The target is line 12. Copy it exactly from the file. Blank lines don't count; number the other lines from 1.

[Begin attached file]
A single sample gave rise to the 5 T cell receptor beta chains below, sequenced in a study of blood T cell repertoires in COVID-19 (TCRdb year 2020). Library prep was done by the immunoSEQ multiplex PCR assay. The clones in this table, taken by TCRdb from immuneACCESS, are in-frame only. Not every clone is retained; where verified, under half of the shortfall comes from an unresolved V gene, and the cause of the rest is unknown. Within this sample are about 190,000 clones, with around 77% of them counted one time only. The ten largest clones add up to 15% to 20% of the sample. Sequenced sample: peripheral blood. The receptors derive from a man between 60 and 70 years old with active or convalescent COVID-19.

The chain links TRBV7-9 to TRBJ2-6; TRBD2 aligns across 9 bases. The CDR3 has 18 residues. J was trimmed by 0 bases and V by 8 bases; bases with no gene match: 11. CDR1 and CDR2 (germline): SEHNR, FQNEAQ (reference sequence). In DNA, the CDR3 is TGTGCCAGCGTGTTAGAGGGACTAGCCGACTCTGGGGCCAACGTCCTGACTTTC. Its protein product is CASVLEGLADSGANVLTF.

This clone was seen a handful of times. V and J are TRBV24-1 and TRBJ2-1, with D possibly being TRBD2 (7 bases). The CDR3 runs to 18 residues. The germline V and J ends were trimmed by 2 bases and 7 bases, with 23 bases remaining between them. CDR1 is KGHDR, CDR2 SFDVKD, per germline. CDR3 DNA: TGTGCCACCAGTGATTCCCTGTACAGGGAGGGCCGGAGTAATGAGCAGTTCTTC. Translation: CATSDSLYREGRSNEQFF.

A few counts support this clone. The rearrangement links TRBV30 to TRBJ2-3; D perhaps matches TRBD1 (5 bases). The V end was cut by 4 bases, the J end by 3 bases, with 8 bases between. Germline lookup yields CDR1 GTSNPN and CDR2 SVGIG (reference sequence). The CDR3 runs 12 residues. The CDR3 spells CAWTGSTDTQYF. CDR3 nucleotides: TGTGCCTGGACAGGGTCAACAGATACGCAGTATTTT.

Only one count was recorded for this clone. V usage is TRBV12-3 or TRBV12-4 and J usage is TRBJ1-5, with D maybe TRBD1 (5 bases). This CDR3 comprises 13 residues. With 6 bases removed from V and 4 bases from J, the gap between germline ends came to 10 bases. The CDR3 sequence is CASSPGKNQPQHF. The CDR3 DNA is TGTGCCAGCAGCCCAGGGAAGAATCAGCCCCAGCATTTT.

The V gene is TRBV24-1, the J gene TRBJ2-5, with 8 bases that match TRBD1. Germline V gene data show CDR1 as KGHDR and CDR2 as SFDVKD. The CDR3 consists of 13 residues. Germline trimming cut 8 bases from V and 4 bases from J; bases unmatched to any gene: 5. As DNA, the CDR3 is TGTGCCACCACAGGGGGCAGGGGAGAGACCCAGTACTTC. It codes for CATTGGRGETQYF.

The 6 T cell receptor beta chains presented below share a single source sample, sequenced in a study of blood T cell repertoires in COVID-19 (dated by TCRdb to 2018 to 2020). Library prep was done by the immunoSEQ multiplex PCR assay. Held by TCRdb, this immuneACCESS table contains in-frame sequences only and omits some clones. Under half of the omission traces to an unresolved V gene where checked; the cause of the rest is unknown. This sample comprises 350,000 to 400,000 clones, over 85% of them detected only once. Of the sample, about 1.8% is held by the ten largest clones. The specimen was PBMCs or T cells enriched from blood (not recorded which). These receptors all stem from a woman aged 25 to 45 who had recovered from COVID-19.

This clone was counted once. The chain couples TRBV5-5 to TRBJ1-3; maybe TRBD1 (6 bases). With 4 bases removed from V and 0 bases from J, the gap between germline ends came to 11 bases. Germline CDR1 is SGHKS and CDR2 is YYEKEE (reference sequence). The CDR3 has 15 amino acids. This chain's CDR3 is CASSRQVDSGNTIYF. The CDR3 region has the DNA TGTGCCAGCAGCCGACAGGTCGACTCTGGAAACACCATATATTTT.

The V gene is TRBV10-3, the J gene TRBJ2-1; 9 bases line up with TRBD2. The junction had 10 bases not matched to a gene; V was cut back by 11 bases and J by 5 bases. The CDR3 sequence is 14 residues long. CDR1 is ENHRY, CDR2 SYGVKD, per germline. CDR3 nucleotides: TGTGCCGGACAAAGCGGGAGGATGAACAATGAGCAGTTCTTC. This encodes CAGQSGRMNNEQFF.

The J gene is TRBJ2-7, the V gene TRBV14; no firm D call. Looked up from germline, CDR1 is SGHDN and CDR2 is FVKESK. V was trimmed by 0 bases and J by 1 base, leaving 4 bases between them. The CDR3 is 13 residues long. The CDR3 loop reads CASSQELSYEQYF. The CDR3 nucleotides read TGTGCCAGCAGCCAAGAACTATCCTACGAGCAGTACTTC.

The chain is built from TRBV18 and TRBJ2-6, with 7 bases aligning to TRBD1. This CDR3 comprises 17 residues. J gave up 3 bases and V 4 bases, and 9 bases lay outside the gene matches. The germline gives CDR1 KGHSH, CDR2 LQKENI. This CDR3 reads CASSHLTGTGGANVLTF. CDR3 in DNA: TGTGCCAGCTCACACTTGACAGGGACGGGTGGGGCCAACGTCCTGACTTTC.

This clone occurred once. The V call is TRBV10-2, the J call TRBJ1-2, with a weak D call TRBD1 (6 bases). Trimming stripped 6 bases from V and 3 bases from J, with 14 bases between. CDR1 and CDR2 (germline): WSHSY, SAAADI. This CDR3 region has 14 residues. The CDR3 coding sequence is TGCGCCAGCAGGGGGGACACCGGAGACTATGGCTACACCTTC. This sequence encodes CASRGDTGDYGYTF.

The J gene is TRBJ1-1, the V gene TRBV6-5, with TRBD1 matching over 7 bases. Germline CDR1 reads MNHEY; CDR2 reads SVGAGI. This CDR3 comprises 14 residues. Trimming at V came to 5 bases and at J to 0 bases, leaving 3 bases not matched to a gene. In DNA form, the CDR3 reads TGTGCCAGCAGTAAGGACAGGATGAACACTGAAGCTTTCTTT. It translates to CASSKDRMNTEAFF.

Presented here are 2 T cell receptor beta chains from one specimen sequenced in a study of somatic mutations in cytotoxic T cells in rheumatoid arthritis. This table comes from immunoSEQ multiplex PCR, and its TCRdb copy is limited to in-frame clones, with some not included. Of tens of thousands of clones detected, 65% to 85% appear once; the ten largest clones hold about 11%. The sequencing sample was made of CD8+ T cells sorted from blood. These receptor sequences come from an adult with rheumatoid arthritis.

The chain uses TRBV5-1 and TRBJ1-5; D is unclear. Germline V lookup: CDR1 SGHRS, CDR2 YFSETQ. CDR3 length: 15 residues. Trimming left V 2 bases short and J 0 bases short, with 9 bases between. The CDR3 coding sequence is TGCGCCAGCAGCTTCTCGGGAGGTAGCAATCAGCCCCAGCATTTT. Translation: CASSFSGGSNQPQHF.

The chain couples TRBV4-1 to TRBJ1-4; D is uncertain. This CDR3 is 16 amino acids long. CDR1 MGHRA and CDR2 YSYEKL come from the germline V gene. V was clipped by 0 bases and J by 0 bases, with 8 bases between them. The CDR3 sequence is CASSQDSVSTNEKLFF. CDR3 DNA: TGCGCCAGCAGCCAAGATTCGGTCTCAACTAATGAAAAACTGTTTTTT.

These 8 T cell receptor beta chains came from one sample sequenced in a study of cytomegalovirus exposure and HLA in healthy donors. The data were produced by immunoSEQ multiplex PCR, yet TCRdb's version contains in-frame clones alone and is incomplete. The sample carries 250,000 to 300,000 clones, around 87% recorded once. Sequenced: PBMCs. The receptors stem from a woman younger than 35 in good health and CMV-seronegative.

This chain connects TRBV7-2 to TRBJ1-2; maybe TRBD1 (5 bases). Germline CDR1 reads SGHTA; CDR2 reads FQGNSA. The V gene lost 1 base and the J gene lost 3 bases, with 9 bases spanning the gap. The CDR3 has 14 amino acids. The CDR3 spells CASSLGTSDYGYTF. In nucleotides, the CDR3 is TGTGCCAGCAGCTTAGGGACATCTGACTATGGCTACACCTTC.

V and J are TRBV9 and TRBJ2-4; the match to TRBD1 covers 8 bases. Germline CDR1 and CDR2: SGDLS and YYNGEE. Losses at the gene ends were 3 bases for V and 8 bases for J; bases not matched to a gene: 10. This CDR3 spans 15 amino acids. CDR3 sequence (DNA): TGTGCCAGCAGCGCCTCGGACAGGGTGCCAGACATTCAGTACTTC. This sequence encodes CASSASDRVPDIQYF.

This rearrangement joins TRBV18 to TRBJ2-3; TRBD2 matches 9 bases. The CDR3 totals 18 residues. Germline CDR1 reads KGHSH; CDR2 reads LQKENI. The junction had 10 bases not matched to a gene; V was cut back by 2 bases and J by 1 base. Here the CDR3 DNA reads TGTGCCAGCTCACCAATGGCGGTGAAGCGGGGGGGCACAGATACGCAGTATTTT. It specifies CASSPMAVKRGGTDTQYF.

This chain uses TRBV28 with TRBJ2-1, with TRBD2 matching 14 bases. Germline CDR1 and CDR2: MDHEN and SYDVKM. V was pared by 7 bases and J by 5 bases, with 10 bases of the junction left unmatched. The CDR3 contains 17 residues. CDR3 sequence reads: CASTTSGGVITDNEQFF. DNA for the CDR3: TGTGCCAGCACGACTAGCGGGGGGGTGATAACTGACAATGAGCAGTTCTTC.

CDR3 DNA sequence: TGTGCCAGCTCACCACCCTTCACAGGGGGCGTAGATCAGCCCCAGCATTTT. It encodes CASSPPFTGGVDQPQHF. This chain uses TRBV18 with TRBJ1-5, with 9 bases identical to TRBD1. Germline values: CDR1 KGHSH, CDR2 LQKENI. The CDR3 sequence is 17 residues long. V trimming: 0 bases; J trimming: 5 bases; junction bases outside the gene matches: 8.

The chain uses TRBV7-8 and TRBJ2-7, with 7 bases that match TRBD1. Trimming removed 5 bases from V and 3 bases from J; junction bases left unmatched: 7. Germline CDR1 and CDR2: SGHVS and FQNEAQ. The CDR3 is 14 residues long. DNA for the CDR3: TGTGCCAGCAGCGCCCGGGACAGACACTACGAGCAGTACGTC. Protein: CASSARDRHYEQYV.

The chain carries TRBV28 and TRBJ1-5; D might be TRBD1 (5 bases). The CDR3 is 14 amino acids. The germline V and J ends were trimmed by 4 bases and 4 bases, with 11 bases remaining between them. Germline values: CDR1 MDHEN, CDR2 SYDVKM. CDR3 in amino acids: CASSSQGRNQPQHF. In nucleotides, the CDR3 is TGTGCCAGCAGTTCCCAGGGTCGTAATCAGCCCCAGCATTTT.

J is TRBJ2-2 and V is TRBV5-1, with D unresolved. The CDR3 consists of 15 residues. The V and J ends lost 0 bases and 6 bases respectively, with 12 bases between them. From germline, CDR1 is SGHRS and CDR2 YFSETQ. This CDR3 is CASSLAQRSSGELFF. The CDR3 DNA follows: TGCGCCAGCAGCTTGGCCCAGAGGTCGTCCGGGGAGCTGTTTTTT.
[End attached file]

This clone occurred once. The V call is TRBV10-2, the J call TRBJ1-2, with a weak D call TRBD1 (6 bases). Trimming stripped 6 bases from V and 3 bases from J, with 14 bases between. CDR1 and CDR2 (germline): WSHSY, SAAADI. This CDR3 region has 14 residues. The CDR3 coding sequence is TGCGCCAGCAGGGGGGACACCGGAGACTATGGCTACACCTTC. This sequence encodes CASRGDTGDYGYTF.